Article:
Monday, 12 June 2017

Nidhi Gupta

Forensic Ballistics: Identification of Firearms and Policy of Gun Control

Before delving into the nuances of forensic ballistics, the first stop should be to analyze the term itself. “Forensic” is derived from an ancient Rome where justice was dispensed in the market place known as “forum”.1Hence, “forensics” means that which belongs to the court of law. Ballistics entails the science that deals with the launching, flight behavior, and effect of projectiles, especially bullets. Therefore the study of ballistics for legal purpose or ends of justice is called forensic ballistics.[1] The law that primarily regulates guns and their proliferation is the Arms Act 1959

Identification of Firearms[2]
Guns are identified by the markings on the body and the shell, the kind of gunpowder used, and the striation marks.
The marks on the body are individualistic and they include the serial number, maker’s name, proofing marks, which can be used to find out the owner of the weapon, the place where it was produced, and the place from where he bought it. This can indicate the presence of cross border trafficking if the place of manufacture is not the same as the place where it was bought.

The separate kind of powder a weapon leaves on either the victim or nearby surroundings, is another identifying factor for firearms. Bullets contain a mixture of gunpowder and cordite which result in a burn mark on the skin of the wounded when fired. These burn marks must be examined to detect the presence of the gun powder. If Black powder is used then irregular, glass black crystals are found around the body. If the gunpowder is identified, then the type of weapon from which it was fired can be ascertained. Also, a rifle leaves small cylindrical pellets as powder. However the investigation regarding bullet powder has to be made promptly because over time the chemical reactions within the body and the atmospheric action can change the chemical composition of the powder. This if happens will be detrimental to the entire investigation.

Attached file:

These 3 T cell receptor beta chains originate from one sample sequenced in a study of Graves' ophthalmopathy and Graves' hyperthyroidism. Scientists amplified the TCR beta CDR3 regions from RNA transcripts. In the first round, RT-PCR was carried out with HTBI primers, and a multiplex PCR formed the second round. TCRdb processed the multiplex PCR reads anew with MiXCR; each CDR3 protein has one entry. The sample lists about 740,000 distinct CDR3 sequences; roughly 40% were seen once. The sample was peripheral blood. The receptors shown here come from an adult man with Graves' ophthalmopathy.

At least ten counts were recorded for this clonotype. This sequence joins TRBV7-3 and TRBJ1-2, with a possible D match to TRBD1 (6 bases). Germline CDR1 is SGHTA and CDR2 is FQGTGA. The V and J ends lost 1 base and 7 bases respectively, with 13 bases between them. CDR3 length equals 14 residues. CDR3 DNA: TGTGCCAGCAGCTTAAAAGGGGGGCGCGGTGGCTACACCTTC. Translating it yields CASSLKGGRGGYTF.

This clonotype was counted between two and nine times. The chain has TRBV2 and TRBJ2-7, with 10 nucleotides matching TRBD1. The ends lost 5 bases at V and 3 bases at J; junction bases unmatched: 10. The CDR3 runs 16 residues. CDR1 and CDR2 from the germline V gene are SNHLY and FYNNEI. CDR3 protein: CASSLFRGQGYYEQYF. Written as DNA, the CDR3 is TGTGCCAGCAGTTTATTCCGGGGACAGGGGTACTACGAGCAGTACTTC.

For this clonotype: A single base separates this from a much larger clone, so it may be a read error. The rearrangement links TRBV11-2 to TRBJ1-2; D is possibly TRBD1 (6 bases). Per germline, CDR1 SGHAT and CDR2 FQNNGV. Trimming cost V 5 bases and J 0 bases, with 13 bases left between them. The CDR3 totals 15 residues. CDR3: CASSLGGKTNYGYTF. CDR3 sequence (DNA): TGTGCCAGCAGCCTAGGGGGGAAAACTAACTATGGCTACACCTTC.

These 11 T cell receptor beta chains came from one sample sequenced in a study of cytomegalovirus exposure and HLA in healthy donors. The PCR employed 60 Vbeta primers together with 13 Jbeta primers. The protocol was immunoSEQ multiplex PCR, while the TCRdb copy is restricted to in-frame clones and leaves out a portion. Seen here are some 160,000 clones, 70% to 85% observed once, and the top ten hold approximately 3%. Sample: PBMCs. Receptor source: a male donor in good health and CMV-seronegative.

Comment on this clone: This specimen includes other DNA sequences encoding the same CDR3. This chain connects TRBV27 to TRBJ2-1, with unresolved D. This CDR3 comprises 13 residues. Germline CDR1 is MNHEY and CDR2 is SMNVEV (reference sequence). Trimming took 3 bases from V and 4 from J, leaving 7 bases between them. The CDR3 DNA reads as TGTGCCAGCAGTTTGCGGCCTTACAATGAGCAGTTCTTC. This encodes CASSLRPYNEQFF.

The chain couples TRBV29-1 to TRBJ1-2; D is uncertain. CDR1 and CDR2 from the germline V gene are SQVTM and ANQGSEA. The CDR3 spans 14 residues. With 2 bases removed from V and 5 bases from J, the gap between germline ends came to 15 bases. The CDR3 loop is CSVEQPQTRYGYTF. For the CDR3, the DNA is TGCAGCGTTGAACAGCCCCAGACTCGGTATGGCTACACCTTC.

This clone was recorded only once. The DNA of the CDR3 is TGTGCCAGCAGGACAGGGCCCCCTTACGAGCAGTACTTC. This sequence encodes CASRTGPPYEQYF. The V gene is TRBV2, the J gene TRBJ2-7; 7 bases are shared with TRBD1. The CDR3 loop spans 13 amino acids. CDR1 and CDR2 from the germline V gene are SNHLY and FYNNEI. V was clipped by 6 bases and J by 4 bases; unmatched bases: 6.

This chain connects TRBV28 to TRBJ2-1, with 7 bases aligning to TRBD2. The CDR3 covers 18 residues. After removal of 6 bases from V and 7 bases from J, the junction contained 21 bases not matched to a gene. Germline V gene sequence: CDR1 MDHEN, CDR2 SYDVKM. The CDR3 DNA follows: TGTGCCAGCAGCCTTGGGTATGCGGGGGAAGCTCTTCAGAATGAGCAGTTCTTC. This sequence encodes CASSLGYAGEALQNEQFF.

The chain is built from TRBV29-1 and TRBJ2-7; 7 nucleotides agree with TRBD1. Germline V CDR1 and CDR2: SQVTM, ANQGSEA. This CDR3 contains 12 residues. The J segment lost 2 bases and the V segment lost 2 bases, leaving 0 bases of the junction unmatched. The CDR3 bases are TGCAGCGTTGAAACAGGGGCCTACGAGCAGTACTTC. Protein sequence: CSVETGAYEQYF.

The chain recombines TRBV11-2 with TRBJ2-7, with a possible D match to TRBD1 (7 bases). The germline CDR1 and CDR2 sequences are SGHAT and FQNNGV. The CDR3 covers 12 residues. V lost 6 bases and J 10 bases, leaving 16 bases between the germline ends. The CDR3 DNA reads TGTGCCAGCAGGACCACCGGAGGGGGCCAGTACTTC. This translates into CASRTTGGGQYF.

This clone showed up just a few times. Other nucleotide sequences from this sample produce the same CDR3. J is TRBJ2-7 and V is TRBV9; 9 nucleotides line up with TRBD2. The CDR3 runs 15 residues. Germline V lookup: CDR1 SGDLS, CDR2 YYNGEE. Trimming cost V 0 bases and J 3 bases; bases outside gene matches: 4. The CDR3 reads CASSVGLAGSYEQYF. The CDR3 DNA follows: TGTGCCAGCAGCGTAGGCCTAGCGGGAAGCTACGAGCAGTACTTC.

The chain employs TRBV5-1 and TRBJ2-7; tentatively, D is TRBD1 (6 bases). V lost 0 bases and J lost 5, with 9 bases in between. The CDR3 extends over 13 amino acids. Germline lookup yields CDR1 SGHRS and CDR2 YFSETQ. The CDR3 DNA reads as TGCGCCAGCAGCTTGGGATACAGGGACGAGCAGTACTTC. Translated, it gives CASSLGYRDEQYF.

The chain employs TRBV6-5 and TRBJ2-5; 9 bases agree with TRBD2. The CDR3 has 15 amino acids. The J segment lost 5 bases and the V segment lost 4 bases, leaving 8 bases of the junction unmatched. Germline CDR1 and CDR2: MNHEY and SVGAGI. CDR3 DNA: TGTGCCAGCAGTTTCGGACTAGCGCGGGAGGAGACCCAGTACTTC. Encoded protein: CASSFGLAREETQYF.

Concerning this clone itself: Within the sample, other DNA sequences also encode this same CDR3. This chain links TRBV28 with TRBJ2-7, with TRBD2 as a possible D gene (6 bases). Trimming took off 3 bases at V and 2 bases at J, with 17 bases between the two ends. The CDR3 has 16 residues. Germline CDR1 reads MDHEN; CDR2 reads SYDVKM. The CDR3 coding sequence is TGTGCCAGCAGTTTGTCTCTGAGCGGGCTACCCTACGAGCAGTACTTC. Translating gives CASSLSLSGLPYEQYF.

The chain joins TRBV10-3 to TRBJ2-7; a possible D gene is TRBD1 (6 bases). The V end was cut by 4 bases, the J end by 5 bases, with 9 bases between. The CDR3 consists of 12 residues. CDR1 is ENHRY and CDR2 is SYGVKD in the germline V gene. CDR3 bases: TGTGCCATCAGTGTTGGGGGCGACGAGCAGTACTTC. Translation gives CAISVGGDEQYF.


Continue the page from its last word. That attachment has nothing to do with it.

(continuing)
Bullet can also be identified on the basis of striation marks on the bullet. Striation marks are etched on the bullet and the shell due to rifling. The marks on the shell, the bullet and the gun must be matched to conclude that the bullet was fired from the gun.
The identification of the firearm as the instrument of crime creates important link in the chain of circumstantial evidence.

Problems related to reliable admission of forensic firearm evidence include:

· Lack of certainty

A fundamental problem with firearms analysis is the lack of a precisely defined process for analyzing the forensic evidence. There is no fixed methodology nor is there a benchmark for similarity while analyzing the bullet and coming to conclusions about its origin. An examiner may offer an opinion when “sufficient agreement” exists in the pattern of two sets of marks, but the benchmark of this “sufficient agreement” is itself not defined[3].
To resolve this, I think, on the basis of scientific conclaves, the top experts in the field should sit together with the policy makers, to identify a benchmark for the “sufficient agreement” which is to be applied universally in India so that justice is not dependent on opinion which differs from person to person, rather it should be based on a precise set of norms and practices followed by everyone in the field. If the norms are universalized, it will make the job of the judges also easier. Present trend is that after a forensic expert reports his analysis, the judges consider the facts of the case, the analysis of the expert and corroborative evidence if so present, and only if all of them make a rational sequence, does the judge consider the forensic evidence as admissible. If the norms are universalized, then the admissibility of the evidence becomes easier.

· Lack of proof for reliability or repeat ability of forensic evidence.
There is no conclusive proof that the forensic evidence is reliable and repeatable. For addressing this issue a National Ballistics Database can be set up on the lines of National Integrated Ballistic Information Network (NIBIN)[4] of United States which is a national database of digital images of spent bullets and cartridge cases that were found at crime scenes or test-fired from confiscated weapons.

This will serve twin purpose of providing ready information which can be used in identification of weapons and bullets and over time as data accumulates, it can be used to check the reliability of the entire process.

· Assumption of individuality of firearm –
All of the forensic investigation happens with the fundamental assumption that the rifling on the barrel of the gun and other marks it leaves on the bullet are individualistic. However considering the mass production of the guns, it is possible that two guns may have the same striation marks. [5] In this case a proper inventory of the guns produced will be helpful to ensure against or at least be informed of similarity in markings of a gun.

The firearms are regulated by the Arms Act. The key provisions and controversies of the same are listed below.

The Indian Law - THE ARMS ACT, 1959